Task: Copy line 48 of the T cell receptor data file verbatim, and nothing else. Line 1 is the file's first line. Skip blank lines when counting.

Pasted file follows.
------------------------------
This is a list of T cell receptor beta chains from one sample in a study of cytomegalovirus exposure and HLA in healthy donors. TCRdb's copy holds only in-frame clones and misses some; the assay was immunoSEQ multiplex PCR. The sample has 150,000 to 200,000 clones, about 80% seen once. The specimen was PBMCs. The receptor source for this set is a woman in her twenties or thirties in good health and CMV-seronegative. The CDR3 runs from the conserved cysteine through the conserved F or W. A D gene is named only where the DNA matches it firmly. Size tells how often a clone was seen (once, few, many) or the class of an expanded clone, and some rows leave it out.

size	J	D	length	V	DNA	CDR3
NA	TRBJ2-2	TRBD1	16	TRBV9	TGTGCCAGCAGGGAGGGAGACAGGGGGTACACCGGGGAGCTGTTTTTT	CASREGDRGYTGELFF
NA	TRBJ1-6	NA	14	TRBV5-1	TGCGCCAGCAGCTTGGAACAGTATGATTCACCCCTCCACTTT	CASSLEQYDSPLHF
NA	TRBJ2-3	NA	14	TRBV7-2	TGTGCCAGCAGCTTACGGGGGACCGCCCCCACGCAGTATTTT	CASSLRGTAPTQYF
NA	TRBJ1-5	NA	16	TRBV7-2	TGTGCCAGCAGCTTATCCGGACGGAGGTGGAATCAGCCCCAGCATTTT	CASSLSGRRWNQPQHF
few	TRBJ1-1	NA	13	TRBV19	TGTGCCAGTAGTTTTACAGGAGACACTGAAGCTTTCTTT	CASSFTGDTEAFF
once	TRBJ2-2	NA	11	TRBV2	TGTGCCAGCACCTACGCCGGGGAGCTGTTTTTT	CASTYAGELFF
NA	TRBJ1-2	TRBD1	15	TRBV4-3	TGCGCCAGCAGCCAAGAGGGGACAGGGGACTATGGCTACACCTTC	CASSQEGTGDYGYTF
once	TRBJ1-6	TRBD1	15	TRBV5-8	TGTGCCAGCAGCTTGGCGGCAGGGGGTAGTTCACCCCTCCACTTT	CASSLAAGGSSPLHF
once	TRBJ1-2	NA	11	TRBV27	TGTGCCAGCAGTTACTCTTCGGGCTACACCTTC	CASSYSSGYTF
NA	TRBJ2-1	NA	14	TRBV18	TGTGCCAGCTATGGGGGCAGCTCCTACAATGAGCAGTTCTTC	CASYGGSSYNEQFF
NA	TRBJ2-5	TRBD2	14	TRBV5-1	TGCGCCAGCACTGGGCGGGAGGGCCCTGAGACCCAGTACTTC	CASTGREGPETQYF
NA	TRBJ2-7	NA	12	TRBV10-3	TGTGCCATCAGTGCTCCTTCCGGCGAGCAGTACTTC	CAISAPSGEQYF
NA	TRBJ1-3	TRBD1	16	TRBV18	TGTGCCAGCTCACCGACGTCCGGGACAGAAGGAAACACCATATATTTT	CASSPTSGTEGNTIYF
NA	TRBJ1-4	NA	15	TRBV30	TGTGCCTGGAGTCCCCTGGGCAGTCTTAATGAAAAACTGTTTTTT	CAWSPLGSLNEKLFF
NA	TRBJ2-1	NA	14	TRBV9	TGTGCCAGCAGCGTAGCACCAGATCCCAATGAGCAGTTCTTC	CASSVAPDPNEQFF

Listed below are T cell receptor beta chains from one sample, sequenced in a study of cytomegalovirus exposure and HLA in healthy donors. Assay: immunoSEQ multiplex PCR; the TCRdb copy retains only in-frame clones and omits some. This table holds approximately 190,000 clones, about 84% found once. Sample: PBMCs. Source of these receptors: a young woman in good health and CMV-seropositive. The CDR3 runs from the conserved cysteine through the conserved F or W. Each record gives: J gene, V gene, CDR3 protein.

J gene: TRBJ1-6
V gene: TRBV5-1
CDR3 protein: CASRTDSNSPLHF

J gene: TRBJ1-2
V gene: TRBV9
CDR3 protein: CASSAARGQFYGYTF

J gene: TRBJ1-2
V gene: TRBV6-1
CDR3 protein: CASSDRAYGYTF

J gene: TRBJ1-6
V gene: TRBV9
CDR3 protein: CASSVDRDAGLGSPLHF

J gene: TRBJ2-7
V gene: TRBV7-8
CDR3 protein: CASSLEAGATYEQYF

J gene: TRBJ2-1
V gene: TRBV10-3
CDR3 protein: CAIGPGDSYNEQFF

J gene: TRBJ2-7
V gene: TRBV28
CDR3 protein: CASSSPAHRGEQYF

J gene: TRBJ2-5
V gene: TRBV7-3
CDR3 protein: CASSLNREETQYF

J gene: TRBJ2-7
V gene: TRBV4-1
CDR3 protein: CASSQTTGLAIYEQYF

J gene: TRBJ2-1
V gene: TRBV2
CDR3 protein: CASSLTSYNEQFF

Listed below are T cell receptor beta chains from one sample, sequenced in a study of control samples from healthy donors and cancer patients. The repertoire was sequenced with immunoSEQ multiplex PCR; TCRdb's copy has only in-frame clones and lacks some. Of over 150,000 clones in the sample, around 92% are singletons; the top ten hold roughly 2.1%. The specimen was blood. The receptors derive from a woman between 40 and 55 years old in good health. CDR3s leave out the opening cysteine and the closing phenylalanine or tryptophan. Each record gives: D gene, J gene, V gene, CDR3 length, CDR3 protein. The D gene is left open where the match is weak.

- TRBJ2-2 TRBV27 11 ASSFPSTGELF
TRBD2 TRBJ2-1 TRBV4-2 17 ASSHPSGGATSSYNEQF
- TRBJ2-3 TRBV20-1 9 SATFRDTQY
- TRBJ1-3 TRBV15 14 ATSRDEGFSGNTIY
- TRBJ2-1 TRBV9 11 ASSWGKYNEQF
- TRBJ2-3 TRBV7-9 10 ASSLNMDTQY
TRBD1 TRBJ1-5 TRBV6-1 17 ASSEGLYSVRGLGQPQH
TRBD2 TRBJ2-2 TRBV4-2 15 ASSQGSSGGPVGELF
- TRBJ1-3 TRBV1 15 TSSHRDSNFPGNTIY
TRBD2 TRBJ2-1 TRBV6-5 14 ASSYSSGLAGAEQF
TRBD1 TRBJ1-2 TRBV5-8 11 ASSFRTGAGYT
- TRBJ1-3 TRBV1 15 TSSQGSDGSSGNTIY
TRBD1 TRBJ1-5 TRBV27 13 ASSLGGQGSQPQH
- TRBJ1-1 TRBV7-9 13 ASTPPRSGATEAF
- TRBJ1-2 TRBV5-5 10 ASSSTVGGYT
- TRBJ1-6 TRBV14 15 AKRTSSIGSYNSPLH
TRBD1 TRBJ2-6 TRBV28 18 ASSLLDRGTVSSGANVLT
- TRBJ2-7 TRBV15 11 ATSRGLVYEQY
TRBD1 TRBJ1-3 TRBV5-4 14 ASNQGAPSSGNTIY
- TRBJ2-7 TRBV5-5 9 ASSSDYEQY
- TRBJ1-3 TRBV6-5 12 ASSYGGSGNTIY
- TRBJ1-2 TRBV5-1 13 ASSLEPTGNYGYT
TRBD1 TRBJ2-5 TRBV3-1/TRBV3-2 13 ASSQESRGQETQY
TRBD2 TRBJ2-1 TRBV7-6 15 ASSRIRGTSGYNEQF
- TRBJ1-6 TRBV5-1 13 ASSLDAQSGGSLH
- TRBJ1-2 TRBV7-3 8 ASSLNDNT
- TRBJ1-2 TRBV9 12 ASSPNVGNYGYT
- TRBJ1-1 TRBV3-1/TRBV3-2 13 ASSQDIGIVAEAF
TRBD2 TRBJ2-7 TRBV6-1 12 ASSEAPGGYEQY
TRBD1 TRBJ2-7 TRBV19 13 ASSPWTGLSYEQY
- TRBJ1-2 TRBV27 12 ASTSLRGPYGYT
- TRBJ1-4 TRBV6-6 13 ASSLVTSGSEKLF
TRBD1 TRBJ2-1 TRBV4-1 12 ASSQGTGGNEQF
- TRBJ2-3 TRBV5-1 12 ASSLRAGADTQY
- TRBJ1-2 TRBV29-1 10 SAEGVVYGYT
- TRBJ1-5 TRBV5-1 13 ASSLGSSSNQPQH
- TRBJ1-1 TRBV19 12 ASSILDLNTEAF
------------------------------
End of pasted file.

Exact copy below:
CDR3 protein: CASSLTSYNEQFF